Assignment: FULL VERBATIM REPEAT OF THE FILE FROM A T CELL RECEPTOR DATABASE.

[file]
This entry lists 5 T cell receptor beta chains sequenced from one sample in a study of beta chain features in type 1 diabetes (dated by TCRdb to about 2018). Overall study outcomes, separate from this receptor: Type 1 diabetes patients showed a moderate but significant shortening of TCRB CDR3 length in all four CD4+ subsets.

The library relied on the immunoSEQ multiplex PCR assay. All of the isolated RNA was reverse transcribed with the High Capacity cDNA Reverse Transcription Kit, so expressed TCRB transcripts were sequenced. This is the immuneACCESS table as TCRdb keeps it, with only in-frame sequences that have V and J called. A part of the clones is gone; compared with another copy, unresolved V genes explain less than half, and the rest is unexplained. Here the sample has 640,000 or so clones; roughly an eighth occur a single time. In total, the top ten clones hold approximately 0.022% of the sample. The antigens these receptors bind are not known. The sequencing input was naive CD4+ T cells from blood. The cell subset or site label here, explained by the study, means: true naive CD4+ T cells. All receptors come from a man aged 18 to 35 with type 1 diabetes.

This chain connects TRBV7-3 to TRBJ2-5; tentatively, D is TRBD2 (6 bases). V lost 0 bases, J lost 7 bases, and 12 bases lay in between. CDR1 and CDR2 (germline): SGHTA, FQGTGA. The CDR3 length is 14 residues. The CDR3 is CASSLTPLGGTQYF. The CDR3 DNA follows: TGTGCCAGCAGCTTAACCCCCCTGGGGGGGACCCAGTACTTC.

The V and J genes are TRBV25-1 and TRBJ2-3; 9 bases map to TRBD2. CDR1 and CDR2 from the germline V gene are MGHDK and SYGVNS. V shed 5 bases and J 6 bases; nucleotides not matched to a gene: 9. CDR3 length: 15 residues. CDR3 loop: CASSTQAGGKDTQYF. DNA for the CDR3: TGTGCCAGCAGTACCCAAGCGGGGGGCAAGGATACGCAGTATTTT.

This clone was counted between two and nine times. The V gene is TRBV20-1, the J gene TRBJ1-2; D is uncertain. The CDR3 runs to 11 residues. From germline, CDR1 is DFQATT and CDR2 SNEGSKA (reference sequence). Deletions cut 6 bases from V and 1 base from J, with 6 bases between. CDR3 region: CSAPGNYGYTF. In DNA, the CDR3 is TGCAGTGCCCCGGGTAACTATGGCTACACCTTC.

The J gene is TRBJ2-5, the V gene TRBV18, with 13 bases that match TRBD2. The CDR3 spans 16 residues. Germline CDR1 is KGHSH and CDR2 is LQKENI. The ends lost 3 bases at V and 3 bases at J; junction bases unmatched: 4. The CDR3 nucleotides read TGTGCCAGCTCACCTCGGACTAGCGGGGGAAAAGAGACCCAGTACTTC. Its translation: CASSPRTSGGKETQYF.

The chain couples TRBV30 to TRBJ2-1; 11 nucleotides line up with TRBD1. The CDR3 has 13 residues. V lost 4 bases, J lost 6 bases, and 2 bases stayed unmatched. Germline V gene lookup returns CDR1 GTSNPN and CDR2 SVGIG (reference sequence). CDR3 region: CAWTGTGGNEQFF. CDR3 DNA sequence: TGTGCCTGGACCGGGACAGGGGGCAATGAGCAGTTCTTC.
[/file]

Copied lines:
This entry lists 5 T cell receptor beta chains sequenced from one sample in a study of beta chain features in type 1 diabetes (dated by TCRdb to about 2018). Overall study outcomes, separate from this receptor: Type 1 diabetes patients showed a moderate but significant shortening of TCRB CDR3 length in all four CD4+ subsets.

The library relied on the immunoSEQ multiplex PCR assay. All of the isolated RNA was reverse transcribed with the High Capacity cDNA Reverse Transcription Kit, so expressed TCRB transcripts were sequenced. This is the immuneACCESS table as TCRdb keeps it, with only in-frame sequences that have V and J called. A part of the clones is gone; compared with another copy, unresolved V genes explain less than half, and the rest is unexplained. Here the sample has 640,000 or so clones; roughly an eighth occur a single time. In total, the top ten clones hold approximately 0.022% of the sample. The antigens these receptors bind are not known. The sequencing input was naive CD4+ T cells from blood. The cell subset or site label here, explained by the study, means: true naive CD4+ T cells. All receptors come from a man aged 18 to 35 with type 1 diabetes.

This chain connects TRBV7-3 to TRBJ2-5; tentatively, D is TRBD2 (6 bases). V lost 0 bases, J lost 7 bases, and 12 bases lay in between. CDR1 and CDR2 (germline): SGHTA, FQGTGA. The CDR3 length is 14 residues. The CDR3 is CASSLTPLGGTQYF. The CDR3 DNA follows: TGTGCCAGCAGCTTAACCCCCCTGGGGGGGACCCAGTACTTC.

The V and J genes are TRBV25-1 and TRBJ2-3; 9 bases map to TRBD2. CDR1 and CDR2 from the germline V gene are MGHDK and SYGVNS. V shed 5 bases and J 6 bases; nucleotides not matched to a gene: 9. CDR3 length: 15 residues. CDR3 loop: CASSTQAGGKDTQYF. DNA for the CDR3: TGTGCCAGCAGTACCCAAGCGGGGGGCAAGGATACGCAGTATTTT.

This clone was counted between two and nine times. The V gene is TRBV20-1, the J gene TRBJ1-2; D is uncertain. The CDR3 runs to 11 residues. From germline, CDR1 is DFQATT and CDR2 SNEGSKA (reference sequence). Deletions cut 6 bases from V and 1 base from J, with 6 bases between. CDR3 region: CSAPGNYGYTF. In DNA, the CDR3 is TGCAGTGCCCCGGGTAACTATGGCTACACCTTC.

The J gene is TRBJ2-5, the V gene TRBV18, with 13 bases that match TRBD2. The CDR3 spans 16 residues. Germline CDR1 is KGHSH and CDR2 is LQKENI. The ends lost 3 bases at V and 3 bases at J; junction bases unmatched: 4. The CDR3 nucleotides read TGTGCCAGCTCACCTCGGACTAGCGGGGGAAAAGAGACCCAGTACTTC. Its translation: CASSPRTSGGKETQYF.

The chain couples TRBV30 to TRBJ2-1; 11 nucleotides line up with TRBD1. The CDR3 has 13 residues. V lost 4 bases, J lost 6 bases, and 2 bases stayed unmatched. Germline V gene lookup returns CDR1 GTSNPN and CDR2 SVGIG (reference sequence). CDR3 region: CAWTGTGGNEQFF. CDR3 DNA sequence: TGTGCCTGGACCGGGACAGGGGGCAATGAGCAGTTCTTC.